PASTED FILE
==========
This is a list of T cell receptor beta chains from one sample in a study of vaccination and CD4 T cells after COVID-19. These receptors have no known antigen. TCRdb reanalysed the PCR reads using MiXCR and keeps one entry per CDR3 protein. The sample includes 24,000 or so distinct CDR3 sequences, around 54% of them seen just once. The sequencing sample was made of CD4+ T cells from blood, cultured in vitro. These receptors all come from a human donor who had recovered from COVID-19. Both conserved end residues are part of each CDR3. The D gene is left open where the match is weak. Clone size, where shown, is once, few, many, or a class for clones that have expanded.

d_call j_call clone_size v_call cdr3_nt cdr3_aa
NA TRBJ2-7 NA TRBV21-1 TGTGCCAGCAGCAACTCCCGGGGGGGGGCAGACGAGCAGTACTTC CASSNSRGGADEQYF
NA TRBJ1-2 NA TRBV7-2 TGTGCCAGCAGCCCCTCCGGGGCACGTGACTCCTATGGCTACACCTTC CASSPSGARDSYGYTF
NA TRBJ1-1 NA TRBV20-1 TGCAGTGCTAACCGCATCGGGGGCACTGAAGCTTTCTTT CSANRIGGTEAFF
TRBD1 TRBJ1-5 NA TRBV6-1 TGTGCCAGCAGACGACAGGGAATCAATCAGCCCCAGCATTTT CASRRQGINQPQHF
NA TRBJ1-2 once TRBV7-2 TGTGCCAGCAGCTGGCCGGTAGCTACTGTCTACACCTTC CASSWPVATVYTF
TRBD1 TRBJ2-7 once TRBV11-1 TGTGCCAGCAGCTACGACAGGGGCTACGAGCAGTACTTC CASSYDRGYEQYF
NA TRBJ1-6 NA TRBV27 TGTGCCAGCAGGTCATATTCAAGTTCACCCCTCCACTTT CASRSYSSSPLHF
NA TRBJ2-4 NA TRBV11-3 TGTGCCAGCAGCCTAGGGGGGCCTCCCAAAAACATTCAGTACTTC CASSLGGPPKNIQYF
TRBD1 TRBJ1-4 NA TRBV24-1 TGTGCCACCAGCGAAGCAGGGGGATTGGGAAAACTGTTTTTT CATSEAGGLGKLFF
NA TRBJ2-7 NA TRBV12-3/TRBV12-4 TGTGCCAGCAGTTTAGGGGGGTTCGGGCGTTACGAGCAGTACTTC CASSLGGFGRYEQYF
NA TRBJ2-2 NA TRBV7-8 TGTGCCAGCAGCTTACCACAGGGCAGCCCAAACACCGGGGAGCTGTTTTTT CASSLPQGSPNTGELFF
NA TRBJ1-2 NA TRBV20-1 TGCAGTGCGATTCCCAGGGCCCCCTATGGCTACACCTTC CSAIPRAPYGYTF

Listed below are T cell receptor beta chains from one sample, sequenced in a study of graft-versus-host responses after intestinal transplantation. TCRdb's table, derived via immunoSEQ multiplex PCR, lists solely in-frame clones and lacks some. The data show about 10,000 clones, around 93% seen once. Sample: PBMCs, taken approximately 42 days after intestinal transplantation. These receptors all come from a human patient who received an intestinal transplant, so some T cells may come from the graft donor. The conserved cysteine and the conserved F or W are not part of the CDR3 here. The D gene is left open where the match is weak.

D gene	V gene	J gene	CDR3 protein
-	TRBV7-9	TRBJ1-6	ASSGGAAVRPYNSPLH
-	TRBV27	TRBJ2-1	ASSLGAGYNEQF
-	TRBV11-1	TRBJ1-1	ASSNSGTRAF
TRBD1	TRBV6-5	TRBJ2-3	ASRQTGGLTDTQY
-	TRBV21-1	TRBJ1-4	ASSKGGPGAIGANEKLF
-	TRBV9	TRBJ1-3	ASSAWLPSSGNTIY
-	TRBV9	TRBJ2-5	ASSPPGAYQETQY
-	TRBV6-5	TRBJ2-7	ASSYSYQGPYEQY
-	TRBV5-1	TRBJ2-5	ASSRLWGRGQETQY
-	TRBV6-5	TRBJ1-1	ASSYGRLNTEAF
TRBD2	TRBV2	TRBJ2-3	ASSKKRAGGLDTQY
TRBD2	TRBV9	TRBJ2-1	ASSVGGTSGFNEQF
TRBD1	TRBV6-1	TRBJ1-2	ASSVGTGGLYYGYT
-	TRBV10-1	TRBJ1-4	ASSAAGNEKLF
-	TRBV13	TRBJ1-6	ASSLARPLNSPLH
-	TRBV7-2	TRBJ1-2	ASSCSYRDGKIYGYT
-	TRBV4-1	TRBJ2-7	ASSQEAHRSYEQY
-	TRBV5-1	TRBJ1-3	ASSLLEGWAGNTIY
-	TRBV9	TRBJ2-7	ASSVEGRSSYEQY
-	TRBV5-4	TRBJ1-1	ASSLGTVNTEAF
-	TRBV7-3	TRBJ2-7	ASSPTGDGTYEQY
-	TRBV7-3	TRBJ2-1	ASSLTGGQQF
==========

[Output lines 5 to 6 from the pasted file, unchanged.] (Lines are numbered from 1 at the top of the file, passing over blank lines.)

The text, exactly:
NA TRBJ1-1 NA TRBV20-1 TGCAGTGCTAACCGCATCGGGGGCACTGAAGCTTTCTTT CSANRIGGTEAFF
TRBD1 TRBJ1-5 NA TRBV6-1 TGTGCCAGCAGACGACAGGGAATCAATCAGCCCCAGCATTTT CASRRQGINQPQHF